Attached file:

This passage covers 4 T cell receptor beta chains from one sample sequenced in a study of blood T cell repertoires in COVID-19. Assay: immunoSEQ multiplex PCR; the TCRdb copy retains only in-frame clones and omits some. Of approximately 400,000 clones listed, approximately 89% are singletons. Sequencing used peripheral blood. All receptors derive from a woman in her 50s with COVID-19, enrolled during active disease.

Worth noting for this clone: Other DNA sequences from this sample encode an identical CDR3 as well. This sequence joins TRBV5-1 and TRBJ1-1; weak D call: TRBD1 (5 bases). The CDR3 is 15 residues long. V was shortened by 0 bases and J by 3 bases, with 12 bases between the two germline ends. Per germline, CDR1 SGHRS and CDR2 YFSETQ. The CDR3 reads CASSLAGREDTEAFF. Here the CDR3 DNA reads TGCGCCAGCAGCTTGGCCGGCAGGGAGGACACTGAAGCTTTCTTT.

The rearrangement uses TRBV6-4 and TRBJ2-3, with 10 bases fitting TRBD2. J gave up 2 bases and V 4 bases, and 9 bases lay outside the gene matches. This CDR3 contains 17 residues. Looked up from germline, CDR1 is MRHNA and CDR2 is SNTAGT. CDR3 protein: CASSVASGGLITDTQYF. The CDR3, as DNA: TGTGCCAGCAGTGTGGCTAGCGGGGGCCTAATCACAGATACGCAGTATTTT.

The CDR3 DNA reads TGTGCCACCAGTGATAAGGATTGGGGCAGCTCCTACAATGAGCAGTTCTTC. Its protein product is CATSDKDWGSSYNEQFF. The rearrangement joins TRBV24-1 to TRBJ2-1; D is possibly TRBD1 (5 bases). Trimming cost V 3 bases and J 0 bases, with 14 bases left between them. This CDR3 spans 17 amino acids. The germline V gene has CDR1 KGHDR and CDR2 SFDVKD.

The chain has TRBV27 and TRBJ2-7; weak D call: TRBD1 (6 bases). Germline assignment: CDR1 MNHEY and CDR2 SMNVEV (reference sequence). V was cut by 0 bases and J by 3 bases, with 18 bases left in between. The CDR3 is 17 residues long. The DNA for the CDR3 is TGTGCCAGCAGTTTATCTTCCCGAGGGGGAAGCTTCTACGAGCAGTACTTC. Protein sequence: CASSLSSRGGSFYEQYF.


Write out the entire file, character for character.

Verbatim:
This passage covers 4 T cell receptor beta chains from one sample sequenced in a study of blood T cell repertoires in COVID-19. Assay: immunoSEQ multiplex PCR; the TCRdb copy retains only in-frame clones and omits some. Of approximately 400,000 clones listed, approximately 89% are singletons. Sequencing used peripheral blood. All receptors derive from a woman in her 50s with COVID-19, enrolled during active disease.

Worth noting for this clone: Other DNA sequences from this sample encode an identical CDR3 as well. This sequence joins TRBV5-1 and TRBJ1-1; weak D call: TRBD1 (5 bases). The CDR3 is 15 residues long. V was shortened by 0 bases and J by 3 bases, with 12 bases between the two germline ends. Per germline, CDR1 SGHRS and CDR2 YFSETQ. The CDR3 reads CASSLAGREDTEAFF. Here the CDR3 DNA reads TGCGCCAGCAGCTTGGCCGGCAGGGAGGACACTGAAGCTTTCTTT.

The rearrangement uses TRBV6-4 and TRBJ2-3, with 10 bases fitting TRBD2. J gave up 2 bases and V 4 bases, and 9 bases lay outside the gene matches. This CDR3 contains 17 residues. Looked up from germline, CDR1 is MRHNA and CDR2 is SNTAGT. CDR3 protein: CASSVASGGLITDTQYF. The CDR3, as DNA: TGTGCCAGCAGTGTGGCTAGCGGGGGCCTAATCACAGATACGCAGTATTTT.

The CDR3 DNA reads TGTGCCACCAGTGATAAGGATTGGGGCAGCTCCTACAATGAGCAGTTCTTC. Its protein product is CATSDKDWGSSYNEQFF. The rearrangement joins TRBV24-1 to TRBJ2-1; D is possibly TRBD1 (5 bases). Trimming cost V 3 bases and J 0 bases, with 14 bases left between them. This CDR3 spans 17 amino acids. The germline V gene has CDR1 KGHDR and CDR2 SFDVKD.

The chain has TRBV27 and TRBJ2-7; weak D call: TRBD1 (6 bases). Germline assignment: CDR1 MNHEY and CDR2 SMNVEV (reference sequence). V was cut by 0 bases and J by 3 bases, with 18 bases left in between. The CDR3 is 17 residues long. The DNA for the CDR3 is TGTGCCAGCAGTTTATCTTCCCGAGGGGGAAGCTTCTACGAGCAGTACTTC. Protein sequence: CASSLSSRGGSFYEQYF.